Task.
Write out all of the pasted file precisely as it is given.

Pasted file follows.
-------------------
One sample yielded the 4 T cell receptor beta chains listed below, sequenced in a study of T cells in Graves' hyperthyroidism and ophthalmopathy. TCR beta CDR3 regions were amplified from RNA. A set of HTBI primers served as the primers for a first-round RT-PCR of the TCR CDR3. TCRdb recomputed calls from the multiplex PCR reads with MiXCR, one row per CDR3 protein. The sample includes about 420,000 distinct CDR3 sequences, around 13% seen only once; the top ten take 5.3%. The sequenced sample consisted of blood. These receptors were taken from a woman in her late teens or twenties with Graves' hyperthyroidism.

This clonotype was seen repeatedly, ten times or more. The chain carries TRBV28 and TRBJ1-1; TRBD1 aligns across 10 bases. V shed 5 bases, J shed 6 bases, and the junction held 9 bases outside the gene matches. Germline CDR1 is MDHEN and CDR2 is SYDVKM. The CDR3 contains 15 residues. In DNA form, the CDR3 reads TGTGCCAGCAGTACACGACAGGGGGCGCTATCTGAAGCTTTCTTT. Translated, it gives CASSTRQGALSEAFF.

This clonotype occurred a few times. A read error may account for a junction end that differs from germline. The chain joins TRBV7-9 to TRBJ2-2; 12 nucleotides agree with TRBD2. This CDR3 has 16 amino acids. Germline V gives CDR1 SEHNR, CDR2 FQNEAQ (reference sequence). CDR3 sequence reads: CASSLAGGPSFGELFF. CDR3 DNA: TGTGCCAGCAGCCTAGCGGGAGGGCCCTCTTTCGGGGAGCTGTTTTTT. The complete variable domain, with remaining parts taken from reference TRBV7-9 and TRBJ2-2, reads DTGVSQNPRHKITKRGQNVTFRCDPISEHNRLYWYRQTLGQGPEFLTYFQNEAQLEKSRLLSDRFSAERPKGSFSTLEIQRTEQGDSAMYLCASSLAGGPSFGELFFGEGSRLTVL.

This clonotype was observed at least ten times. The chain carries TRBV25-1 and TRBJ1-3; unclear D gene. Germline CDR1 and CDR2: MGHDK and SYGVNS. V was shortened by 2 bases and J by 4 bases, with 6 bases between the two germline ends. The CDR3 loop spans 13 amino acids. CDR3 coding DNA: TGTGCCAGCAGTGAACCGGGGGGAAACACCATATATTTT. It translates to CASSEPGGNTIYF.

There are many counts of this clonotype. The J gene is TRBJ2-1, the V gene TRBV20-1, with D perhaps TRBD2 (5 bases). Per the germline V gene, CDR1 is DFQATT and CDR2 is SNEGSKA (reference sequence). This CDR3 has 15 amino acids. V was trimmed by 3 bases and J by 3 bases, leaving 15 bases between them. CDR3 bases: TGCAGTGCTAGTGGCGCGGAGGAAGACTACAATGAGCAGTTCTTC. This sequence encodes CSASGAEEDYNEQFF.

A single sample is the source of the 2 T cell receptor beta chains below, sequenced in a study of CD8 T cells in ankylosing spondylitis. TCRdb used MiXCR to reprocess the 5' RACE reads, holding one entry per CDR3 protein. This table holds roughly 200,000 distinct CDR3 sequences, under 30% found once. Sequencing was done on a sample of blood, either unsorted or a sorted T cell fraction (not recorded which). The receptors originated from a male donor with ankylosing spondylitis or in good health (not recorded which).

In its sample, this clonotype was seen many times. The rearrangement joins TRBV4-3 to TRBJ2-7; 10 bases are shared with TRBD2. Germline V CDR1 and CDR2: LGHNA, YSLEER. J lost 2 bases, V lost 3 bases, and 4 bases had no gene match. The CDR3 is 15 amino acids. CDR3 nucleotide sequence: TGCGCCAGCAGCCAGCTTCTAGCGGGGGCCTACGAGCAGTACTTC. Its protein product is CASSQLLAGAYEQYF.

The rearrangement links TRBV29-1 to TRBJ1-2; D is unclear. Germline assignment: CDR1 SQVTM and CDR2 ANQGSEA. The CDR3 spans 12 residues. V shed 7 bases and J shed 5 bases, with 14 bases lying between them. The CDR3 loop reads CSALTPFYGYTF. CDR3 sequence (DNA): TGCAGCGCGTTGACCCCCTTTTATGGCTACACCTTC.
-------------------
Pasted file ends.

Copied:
One sample yielded the 4 T cell receptor beta chains listed below, sequenced in a study of T cells in Graves' hyperthyroidism and ophthalmopathy. TCR beta CDR3 regions were amplified from RNA. A set of HTBI primers served as the primers for a first-round RT-PCR of the TCR CDR3. TCRdb recomputed calls from the multiplex PCR reads with MiXCR, one row per CDR3 protein. The sample includes about 420,000 distinct CDR3 sequences, around 13% seen only once; the top ten take 5.3%. The sequenced sample consisted of blood. These receptors were taken from a woman in her late teens or twenties with Graves' hyperthyroidism.

This clonotype was seen repeatedly, ten times or more. The chain carries TRBV28 and TRBJ1-1; TRBD1 aligns across 10 bases. V shed 5 bases, J shed 6 bases, and the junction held 9 bases outside the gene matches. Germline CDR1 is MDHEN and CDR2 is SYDVKM. The CDR3 contains 15 residues. In DNA form, the CDR3 reads TGTGCCAGCAGTACACGACAGGGGGCGCTATCTGAAGCTTTCTTT. Translated, it gives CASSTRQGALSEAFF.

This clonotype occurred a few times. A read error may account for a junction end that differs from germline. The chain joins TRBV7-9 to TRBJ2-2; 12 nucleotides agree with TRBD2. This CDR3 has 16 amino acids. Germline V gives CDR1 SEHNR, CDR2 FQNEAQ (reference sequence). CDR3 sequence reads: CASSLAGGPSFGELFF. CDR3 DNA: TGTGCCAGCAGCCTAGCGGGAGGGCCCTCTTTCGGGGAGCTGTTTTTT. The complete variable domain, with remaining parts taken from reference TRBV7-9 and TRBJ2-2, reads DTGVSQNPRHKITKRGQNVTFRCDPISEHNRLYWYRQTLGQGPEFLTYFQNEAQLEKSRLLSDRFSAERPKGSFSTLEIQRTEQGDSAMYLCASSLAGGPSFGELFFGEGSRLTVL.

This clonotype was observed at least ten times. The chain carries TRBV25-1 and TRBJ1-3; unclear D gene. Germline CDR1 and CDR2: MGHDK and SYGVNS. V was shortened by 2 bases and J by 4 bases, with 6 bases between the two germline ends. The CDR3 loop spans 13 amino acids. CDR3 coding DNA: TGTGCCAGCAGTGAACCGGGGGGAAACACCATATATTTT. It translates to CASSEPGGNTIYF.

There are many counts of this clonotype. The J gene is TRBJ2-1, the V gene TRBV20-1, with D perhaps TRBD2 (5 bases). Per the germline V gene, CDR1 is DFQATT and CDR2 is SNEGSKA (reference sequence). This CDR3 has 15 amino acids. V was trimmed by 3 bases and J by 3 bases, leaving 15 bases between them. CDR3 bases: TGCAGTGCTAGTGGCGCGGAGGAAGACTACAATGAGCAGTTCTTC. This sequence encodes CSASGAEEDYNEQFF.

A single sample is the source of the 2 T cell receptor beta chains below, sequenced in a study of CD8 T cells in ankylosing spondylitis. TCRdb used MiXCR to reprocess the 5' RACE reads, holding one entry per CDR3 protein. This table holds roughly 200,000 distinct CDR3 sequences, under 30% found once. Sequencing was done on a sample of blood, either unsorted or a sorted T cell fraction (not recorded which). The receptors originated from a male donor with ankylosing spondylitis or in good health (not recorded which).

In its sample, this clonotype was seen many times. The rearrangement joins TRBV4-3 to TRBJ2-7; 10 bases are shared with TRBD2. Germline V CDR1 and CDR2: LGHNA, YSLEER. J lost 2 bases, V lost 3 bases, and 4 bases had no gene match. The CDR3 is 15 amino acids. CDR3 nucleotide sequence: TGCGCCAGCAGCCAGCTTCTAGCGGGGGCCTACGAGCAGTACTTC. Its protein product is CASSQLLAGAYEQYF.

The rearrangement links TRBV29-1 to TRBJ1-2; D is unclear. Germline assignment: CDR1 SQVTM and CDR2 ANQGSEA. The CDR3 spans 12 residues. V shed 7 bases and J shed 5 bases, with 14 bases lying between them. The CDR3 loop reads CSALTPFYGYTF. CDR3 sequence (DNA): TGCAGCGCGTTGACCCCCTTTTATGGCTACACCTTC.